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Ohinemuri Regional History Journal 7, May 1967

By FIELDEN THORP

My Dad was a Government Surveyor and as a young man, about the time of the opening of the Ohinemuri Goldfield, he surveyed many major blocks of land for the Government. These embraced areas of the hill country from Hikutaia to Karangahake, Rotokohu to Te Aroha Mountain, including the original road link, and then to the east coast and Whangamata. He laid out the site for the Paeroa township just prior to the finalising of negotiations in 1875.

That year he invested in a block of swamp land (1320 Acres) on the Rotokohu Road, thereby commencing a long series of struggles to bring it into production. This involved draining, fencing and grassing, plus coping with many intermittent fires which burnt both fences and grass with monotonous regularity when the buried forests of Kahikatea were uncovered. They burned very easily when rotten, causing disaster in 800 acre patches, leaving only ashes and stumps.

New seed was sown on the ashes, fences were renewed and drains which had ceased to exist were re-dug after the ground hardened a bit. Maliciously, blackberries and tall fescue took charge between the myriad black stumps, over which further fires would rage every 3 to 5 years, yet the stumps and fescue remained. Horses and triangular Harrows were used in an effort to level the uneven ground, but with stumps bared to a height of 3 or 4 feet it was an impossible job. Gangs of men were then employed to dig and chop them out so that a disc plough could be used, but unfortunately they rose again and again as the ground settled. The advent of tractors made the work easier, but the problem was not solved until bull dozers were employed. After the crawler pulled out stumps and flattened mounds, the blade was brought into operation pulling and pushing enormous quantities of roots and logs into gigantic heaps for burning. Only then, after 60 years was the ground in any real order.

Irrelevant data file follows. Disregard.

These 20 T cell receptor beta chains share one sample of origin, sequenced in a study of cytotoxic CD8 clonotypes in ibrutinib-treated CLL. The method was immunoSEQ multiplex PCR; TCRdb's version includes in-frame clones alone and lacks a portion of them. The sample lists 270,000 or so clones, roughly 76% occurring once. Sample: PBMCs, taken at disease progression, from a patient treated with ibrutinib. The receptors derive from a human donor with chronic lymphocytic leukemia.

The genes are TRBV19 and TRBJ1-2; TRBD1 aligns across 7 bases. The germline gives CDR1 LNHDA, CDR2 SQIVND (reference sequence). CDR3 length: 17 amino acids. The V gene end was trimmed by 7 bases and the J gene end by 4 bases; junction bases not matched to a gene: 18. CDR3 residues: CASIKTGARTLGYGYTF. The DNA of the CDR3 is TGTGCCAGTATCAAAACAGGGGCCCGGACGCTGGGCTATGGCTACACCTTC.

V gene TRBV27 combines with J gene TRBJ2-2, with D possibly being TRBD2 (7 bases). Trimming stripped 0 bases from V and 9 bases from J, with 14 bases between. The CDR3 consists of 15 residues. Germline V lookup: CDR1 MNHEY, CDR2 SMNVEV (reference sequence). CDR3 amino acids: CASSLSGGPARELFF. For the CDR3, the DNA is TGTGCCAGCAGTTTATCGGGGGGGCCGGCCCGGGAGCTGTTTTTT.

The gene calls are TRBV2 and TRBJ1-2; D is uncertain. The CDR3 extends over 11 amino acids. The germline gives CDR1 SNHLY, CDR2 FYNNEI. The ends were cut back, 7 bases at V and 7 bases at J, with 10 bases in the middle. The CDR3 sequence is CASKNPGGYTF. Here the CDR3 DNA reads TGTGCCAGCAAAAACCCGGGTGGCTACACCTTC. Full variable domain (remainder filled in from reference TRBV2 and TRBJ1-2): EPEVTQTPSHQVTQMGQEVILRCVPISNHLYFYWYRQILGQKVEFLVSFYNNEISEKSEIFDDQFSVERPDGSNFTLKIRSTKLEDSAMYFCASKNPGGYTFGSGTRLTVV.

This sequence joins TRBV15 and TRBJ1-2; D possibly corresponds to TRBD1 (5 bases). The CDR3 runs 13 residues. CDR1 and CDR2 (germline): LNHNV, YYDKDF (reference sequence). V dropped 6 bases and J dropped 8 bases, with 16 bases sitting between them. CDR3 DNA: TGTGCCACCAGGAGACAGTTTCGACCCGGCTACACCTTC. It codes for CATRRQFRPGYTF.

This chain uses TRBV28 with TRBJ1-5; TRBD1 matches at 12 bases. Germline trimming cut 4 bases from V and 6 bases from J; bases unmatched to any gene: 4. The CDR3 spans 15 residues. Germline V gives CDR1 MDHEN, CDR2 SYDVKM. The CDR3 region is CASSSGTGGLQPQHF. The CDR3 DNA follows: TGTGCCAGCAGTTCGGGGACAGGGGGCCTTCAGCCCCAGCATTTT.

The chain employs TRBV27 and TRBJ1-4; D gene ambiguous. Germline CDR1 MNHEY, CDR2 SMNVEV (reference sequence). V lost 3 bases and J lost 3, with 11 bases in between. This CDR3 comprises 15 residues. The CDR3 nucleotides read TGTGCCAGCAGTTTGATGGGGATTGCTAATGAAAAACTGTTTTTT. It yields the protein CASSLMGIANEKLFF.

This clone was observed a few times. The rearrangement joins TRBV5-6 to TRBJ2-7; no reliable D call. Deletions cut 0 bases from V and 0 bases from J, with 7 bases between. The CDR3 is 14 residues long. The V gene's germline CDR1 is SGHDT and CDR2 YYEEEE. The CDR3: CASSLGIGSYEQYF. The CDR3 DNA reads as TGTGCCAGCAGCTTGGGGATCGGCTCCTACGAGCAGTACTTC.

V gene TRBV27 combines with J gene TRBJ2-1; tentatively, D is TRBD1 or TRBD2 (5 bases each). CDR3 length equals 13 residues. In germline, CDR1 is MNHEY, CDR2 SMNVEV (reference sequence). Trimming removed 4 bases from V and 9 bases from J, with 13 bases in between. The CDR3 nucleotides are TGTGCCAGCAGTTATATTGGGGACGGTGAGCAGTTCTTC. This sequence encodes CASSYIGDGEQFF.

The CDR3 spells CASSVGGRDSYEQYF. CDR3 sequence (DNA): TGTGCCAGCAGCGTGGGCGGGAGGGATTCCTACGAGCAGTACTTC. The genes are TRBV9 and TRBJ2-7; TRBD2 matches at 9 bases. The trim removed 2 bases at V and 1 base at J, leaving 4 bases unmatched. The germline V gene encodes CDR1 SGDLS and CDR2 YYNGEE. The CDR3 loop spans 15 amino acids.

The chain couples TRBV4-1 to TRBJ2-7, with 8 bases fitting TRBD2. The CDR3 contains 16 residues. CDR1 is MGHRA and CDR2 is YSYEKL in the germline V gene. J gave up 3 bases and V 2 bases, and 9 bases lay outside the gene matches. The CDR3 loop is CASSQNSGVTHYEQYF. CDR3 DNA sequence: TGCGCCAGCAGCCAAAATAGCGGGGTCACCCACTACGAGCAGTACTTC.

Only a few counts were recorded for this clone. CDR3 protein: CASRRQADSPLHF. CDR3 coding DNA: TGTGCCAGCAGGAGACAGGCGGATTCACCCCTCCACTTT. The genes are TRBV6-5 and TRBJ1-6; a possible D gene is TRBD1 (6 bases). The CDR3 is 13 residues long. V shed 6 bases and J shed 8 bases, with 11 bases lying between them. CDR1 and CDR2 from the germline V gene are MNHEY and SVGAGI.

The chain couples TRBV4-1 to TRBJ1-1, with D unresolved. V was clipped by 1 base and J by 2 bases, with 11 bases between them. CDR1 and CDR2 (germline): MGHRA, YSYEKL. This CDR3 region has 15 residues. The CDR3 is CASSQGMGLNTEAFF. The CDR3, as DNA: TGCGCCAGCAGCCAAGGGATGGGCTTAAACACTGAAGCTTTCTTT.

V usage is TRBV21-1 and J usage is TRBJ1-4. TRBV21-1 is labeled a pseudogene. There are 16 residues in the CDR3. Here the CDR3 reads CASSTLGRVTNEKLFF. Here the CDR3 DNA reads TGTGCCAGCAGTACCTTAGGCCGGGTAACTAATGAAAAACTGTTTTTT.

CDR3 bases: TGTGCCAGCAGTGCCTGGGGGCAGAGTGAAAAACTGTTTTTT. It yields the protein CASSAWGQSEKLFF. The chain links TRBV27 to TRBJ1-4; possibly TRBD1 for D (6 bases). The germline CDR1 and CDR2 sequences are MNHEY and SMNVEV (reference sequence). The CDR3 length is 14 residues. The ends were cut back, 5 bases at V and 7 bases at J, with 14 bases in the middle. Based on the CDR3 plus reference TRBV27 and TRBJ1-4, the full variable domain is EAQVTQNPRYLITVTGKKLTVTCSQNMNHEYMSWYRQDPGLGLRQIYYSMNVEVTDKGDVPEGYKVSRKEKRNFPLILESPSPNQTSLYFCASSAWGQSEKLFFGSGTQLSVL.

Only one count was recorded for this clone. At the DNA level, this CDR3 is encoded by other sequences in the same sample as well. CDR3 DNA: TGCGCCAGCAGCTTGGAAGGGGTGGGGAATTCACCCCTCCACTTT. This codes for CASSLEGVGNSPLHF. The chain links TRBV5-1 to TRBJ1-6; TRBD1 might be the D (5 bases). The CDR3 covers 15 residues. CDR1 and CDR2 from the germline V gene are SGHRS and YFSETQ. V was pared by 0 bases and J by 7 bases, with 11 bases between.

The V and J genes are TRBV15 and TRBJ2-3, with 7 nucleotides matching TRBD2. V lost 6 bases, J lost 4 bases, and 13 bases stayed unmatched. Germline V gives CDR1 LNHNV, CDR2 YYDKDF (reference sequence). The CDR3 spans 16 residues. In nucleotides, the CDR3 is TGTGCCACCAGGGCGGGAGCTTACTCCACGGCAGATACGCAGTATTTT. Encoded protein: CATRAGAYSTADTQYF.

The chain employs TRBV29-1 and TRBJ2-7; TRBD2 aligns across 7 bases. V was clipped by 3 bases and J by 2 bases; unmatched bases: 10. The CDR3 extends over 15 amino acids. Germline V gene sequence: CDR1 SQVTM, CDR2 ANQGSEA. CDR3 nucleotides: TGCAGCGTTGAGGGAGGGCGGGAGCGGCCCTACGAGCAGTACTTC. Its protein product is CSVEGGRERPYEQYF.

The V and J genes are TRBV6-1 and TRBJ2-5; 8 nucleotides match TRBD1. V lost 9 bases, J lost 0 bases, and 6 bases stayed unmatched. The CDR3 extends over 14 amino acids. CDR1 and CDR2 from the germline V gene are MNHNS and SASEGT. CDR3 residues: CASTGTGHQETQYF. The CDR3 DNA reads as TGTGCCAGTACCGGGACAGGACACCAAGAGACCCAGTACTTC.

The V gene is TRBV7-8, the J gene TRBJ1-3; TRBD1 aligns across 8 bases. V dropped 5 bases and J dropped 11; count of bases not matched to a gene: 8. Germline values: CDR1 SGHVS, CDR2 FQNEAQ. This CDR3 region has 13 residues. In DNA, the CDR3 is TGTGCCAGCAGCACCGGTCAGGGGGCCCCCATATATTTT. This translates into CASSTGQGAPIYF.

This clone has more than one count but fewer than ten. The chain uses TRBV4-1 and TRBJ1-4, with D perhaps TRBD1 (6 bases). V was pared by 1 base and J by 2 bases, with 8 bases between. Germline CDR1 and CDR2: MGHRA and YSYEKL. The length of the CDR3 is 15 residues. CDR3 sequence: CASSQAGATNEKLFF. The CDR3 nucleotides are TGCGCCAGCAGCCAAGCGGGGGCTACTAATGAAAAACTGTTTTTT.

In 1912 my Dad died. The top part of the farm was sold to five different men who had many further years of struggle with stumps and fescue. They were Ernie Fathers, Bill Emmett, Ted Clayton, George Hunt and Wallace Henton. My brother Hal and I carried on with the balance much of which was peat country. A major problem was that it would not drain for more than one chain from a drain, however deep. The final solution came with earthenware tiles laid on a ledge 3'6" below the surface at intervals of 1½ to 2 chains apart. There are now 20 miles of these drains below the surface besides the miles of outfall drains into which they flow. These tile drains also have a habit of coming too near the surface as the ground shrinks. This means renewal after 8 or 10 years until stable conditions obtain.

In desperation we went to the hills in 1922, buying a bush section from Harry Hill. This was 300 acres of bush country isolated from the road so to get access we bought a further section of bush from Jack Clarkin of "Carting Days" fame, and then a further 30 acres of Maori land brought us to the road. These acquirements entailed riding five miles to the job of cutting bush with axes and slashers, burning, grassing and fencing. On many days it meant horse and man being on the road at 6.30 a.m. and returning at 6.30 p.m.

Depression came in 1930 and it was hard hanging on. We realised why many men walked off their farms in the King Country for the average income from the hill country for the first 10 years was £300 per annum, allowing for no interest on money invested. This went nowhere in keeping a family, let alone in meeting the demands of the land for fencing, manure and extra stock. But on the flat swamp land we piled on manure and increased our butterfat production to quite a high figure, even though the price was only 8d per lb. This kept the wolf from the door and we hung on by the skin of our teeth.

It was not till 1939 with the advent of war that prices rose. Top dressing was applied by hand with pack horses carting two heavy bags of super [Super Phosphate fertilizer – E] at a time to handy points where the men could fill their bags. This was a tedious operation and could not cover half the farm per year, but the Aeroplane solved the problem in the year of supposed "no tax". We built an airstrip and a covered concrete bin holding 100 tons. This would have been impossible without the services of the bulldozer which also enabled us to open up a quarry, metal our farm roads, and renew fences on an even grade. We now run sheep and beef cattle on the high country.

The breaking in of the land and the evolution of the farms has meant more than half a century of work every day of the year except for a short holiday in rotation at the seaside. For me this is linked with my earliest recollections for as children we were taken in trap or buggy the 30 miles via Waihi and Athenree Gorge and Ford to Waihi Beach when it was devoid of human habitation (though I distinctly remember a bush whare with an enormous sheet iron chimney). The purchase of the area by the Shaw family was the Genesis not only of a Seaside Resort but of another Farm Story.